Be conscious of how little you know. Be conscious of how little you can know. You’ll eventually repeat yourself paraphrasing the philosopher and historian Giabattista Vico who said something to the effect that what we don’t know is vastly greater than what we do know. Of course, he was right. That something so blindingly obvious still needs stating with gravitas is testimony to a slew of human weakness.
Remember also that even within that sliver of what you supposedly do know are great dollops of misconception, bullshit, self-deceit, and outright nonsense. Thinking you know a lot will make you a lesser artist. Inevitably, it will also get you into big trouble personally. And make you a giant bore, besides.
When it comes to art — perhaps life too — it may be that scrutinizing our own ignorance and then tracing its contours is as good as it gets. And not so bad, really.
Yes, I know. I could wrong about this too.
10a. In that first paragraph of this section, try substituting the word “control” for the word “know.” It works.
Try not to make the mistake of creating art to show people what a good person you are or how high your consciousness is. Many more of us do this than will admit it. Many more of us do this than know it.
Creating art to show people you’re a good person is an egotistical, insecure way of avoiding things that scare you, one more default inclination. Depending on the zeitgeist and your mastery of craft, you may get kudos for making work from this place. But it’s a recipe for puerile work and, ultimately, far less than you’re capable of. As well, if you spend years making work that runs away from yourself, you may eventually realize what you’ve done. (These realizations really do come at the proverbial three in the morning.) And then you’ll feel more than a little ill.
As for being a good person, let me save you the trouble of worrying about it. You won’t be. You’ll just be a person. Period. Rather a mess, actually. Just like everyone else.
Acknowledge other people for what they do. And if you like what they do, take a few minutes to tell them so, throwing in a few details. Besides being truthful, other people will like you for this and you’ll like yourself better. You’ll both be happier. And if that’s not nice, I don’t know what is.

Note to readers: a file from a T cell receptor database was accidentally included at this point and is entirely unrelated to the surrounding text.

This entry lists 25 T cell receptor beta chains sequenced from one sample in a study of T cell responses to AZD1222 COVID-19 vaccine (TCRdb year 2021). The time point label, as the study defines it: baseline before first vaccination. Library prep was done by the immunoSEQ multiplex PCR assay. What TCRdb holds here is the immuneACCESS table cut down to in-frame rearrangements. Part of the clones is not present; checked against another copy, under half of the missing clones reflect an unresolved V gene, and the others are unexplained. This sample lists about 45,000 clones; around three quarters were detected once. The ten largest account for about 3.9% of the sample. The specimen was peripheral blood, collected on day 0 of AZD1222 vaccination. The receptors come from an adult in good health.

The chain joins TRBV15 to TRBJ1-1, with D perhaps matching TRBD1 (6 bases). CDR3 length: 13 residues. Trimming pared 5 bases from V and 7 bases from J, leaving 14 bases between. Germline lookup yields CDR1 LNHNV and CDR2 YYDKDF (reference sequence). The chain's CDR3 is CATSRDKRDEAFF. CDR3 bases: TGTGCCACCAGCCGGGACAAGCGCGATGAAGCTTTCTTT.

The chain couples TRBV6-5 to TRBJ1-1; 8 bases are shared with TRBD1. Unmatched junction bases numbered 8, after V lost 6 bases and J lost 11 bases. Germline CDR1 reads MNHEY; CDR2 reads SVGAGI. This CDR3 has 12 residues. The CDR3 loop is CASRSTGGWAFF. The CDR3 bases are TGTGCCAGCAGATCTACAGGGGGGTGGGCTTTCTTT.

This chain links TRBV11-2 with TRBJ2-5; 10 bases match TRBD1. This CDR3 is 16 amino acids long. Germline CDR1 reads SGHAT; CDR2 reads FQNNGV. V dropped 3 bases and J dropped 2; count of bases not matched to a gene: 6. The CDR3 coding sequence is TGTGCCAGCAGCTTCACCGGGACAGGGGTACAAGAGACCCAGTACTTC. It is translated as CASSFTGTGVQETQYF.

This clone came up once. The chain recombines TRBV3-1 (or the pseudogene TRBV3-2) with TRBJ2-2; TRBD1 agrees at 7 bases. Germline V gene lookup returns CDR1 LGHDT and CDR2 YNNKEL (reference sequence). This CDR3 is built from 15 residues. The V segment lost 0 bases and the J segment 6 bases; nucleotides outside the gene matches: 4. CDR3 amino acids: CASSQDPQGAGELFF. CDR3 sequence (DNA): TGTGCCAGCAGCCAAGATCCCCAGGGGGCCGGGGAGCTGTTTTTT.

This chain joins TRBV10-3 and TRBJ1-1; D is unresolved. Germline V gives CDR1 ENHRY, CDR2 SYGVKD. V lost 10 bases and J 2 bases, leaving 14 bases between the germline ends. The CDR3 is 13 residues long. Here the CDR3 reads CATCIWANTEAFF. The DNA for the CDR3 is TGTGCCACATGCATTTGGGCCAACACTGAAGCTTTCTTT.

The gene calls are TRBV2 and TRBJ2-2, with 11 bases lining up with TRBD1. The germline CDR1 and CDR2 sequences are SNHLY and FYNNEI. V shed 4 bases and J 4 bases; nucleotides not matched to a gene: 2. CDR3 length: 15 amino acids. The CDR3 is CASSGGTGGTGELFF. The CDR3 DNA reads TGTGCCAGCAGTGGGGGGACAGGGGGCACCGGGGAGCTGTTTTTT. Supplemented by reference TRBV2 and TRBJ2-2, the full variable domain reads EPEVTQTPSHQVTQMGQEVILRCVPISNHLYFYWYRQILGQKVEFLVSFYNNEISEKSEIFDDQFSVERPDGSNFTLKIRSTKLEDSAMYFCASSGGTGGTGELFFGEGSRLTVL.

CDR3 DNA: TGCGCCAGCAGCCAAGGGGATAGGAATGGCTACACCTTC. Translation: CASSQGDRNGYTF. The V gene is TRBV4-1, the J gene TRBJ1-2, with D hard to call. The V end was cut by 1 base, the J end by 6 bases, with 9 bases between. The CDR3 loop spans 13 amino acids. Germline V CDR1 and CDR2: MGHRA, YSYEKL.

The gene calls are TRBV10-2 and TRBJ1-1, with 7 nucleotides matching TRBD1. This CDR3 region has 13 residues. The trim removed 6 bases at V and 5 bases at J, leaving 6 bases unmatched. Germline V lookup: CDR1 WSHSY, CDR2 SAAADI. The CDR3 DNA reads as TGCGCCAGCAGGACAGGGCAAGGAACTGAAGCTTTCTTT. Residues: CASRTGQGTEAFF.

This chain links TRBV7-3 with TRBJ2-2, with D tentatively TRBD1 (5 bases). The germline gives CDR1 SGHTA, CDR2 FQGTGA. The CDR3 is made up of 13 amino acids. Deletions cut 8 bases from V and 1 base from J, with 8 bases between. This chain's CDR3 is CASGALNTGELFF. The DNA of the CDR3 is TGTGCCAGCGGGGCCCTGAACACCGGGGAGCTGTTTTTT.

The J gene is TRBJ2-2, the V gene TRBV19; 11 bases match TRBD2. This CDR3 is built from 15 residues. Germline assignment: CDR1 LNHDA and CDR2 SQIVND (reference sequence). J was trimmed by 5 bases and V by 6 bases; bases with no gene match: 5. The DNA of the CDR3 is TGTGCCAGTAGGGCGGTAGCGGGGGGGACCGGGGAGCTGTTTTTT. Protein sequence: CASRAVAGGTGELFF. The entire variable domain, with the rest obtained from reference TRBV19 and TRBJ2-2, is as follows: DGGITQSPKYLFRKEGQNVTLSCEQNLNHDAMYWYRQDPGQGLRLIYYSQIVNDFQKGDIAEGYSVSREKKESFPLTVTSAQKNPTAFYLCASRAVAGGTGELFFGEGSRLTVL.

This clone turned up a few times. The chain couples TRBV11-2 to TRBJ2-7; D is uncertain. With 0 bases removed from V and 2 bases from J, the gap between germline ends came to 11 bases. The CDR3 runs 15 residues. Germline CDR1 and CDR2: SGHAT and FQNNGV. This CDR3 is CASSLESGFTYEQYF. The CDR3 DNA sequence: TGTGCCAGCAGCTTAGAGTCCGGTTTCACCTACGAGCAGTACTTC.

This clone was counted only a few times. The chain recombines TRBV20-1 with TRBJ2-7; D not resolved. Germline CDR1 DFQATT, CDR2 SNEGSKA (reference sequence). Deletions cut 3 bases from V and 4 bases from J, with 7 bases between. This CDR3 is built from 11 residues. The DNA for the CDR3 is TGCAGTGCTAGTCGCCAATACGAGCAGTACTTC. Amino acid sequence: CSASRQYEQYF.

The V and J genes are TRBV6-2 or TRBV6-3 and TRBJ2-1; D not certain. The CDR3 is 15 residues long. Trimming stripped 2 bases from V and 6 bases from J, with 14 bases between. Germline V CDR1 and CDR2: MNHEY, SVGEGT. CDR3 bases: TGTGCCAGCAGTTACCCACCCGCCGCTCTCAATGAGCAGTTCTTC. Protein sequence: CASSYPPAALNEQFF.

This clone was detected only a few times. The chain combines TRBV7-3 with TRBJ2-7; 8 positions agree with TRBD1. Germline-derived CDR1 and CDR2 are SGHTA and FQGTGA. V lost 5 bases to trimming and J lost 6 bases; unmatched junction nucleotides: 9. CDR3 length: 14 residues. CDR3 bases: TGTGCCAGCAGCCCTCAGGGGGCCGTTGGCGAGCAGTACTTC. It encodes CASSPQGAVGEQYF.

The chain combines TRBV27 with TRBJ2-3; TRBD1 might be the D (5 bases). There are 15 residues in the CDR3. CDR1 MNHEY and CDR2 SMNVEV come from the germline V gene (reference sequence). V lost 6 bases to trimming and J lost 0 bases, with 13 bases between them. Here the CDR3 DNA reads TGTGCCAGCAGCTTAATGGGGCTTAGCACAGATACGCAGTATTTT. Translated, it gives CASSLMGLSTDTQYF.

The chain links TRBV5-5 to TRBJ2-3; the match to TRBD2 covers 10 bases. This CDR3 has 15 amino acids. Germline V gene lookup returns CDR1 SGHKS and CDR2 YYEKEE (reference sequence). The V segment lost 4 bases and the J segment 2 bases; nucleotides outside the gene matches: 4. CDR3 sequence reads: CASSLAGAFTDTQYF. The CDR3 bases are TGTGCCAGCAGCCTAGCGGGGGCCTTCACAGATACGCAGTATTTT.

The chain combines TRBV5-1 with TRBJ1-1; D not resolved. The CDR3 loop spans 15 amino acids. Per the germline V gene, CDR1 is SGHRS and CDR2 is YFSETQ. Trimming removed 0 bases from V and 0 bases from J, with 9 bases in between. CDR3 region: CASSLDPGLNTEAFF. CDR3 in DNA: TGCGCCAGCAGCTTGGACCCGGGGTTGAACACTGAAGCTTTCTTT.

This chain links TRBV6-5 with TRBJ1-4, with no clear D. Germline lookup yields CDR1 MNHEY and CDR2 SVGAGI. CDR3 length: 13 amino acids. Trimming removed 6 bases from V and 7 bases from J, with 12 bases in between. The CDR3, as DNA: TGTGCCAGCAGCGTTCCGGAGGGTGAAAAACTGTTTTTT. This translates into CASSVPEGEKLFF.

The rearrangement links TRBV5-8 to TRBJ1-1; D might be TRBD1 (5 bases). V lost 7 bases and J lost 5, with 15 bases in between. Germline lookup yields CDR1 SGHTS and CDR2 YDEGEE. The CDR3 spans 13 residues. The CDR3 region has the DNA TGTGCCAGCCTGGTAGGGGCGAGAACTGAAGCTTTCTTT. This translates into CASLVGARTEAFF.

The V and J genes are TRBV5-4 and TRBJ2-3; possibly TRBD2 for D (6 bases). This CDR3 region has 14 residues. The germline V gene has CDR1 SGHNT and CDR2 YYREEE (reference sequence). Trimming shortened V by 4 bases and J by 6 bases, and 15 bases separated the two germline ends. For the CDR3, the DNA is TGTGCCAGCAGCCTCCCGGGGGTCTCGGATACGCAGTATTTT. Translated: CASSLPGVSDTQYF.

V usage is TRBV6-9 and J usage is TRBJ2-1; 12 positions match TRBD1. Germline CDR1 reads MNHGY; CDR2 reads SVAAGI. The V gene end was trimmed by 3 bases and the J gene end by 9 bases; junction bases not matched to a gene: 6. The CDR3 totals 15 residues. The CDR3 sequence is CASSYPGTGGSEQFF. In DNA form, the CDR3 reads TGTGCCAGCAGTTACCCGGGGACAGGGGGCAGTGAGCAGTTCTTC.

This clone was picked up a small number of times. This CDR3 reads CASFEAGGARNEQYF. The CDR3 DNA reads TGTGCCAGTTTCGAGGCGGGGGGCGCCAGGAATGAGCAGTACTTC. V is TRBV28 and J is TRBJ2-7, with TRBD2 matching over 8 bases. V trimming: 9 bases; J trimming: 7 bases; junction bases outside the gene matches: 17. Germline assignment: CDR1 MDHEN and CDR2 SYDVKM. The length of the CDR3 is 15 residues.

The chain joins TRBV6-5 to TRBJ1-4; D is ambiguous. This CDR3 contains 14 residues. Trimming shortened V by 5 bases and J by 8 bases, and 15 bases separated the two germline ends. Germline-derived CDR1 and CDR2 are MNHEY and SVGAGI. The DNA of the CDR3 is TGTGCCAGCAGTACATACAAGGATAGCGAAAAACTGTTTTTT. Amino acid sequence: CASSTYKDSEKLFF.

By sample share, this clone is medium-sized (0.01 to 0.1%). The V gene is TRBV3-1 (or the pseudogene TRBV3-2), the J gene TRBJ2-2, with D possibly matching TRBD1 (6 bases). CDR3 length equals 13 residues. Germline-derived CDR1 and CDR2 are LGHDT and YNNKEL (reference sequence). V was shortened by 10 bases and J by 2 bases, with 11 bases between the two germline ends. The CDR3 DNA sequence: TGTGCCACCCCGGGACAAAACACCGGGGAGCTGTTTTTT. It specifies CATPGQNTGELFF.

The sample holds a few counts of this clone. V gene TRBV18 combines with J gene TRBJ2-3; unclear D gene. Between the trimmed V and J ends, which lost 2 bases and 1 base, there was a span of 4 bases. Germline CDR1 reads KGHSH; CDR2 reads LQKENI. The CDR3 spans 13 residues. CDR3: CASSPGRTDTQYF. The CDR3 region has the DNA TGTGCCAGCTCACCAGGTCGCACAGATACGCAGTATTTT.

(See the postscript at the end of this letter for the people I credit.)
When you’re angry, or after you’ve been angry, try stepping back and teasing out the difference between two things: your fury with the world for the truly shitty things that regularly happen there and, on the other hand, your unhappiness with your own life. The two may well be connected, but rarely in the way you first think. Contemplating this difference may not be easy, especially when you’re raging. But thinking about it seriously will lead to something better than apoplexy, and certainly less obnoxious.
A day will come when the poet Michael Whyte will tells you a brief story about the time he was walking through a small Irish village. He came across an old man and asked how he was that day. To which the Irishman replied, “I’m stumbling between the immensities.”
That will be one of the most beautiful things you’ll ever hear. It may embarrass you to learn that when your elder self sees those words in print he occasionally tears up a little. The nearer one is to those two immensities, the more freely tears flow.
I could write more, I suppose. But it’s late, I’m tired, and I suspect you’ll only discover any of this the same way I did. By stumbling between the immensities.
So…. I wish you more than luck. Thanks for listening, and take care of yourself. (And, by the way, don’t worry about losing your hair. You’ll shave it all off eventually — three bladed razors work best — and a few folks will even think you’re cooler for it.)
As you stumble along, pay close attention, though to what I can’t tell you. (Everything maybe?) Enjoy this very day as much as you can, as if your life depended on it. Because it does. This day — this moment — is what you’ve got. (That was #14.)
We’ll see each other so very, very soon.
I’m indebted to Jeannette Winterston for writing about #1 years ago. I got the Marina Abramović quote in #2 from the superb book Akademie X: Lessons in Art + Life, which I recommend to all artists. In the same book, Stephanie Syjuco has some brilliant elaborations on #7. She’s super smart. My friend and colleague Martin Weinhold reminded me of #8, but he’s a nice man and so had nothing to do with the slapping recommendation, which came from me, naturally. There’s a vast literature on #10, but it’s worth reading Einstein’s lovely library metaphor for being human in a mysterious universe, of which I was reminded in an article by Peter Hitchens. In one of his novels ( I think it was The Human Stain), Philip Roth explained #11 with more eloquence and pizzaz than I ever could.
The phrase “If this isn’t nice, I don’t know what is” (#12) comes from Kurt Vonnegut quoting his uncle while they sat under the shade of a tree on a hot summer’s day, drinking cold lemonade and talking. I try to remember to say it whenever I can, though I don’t say it nearly enough.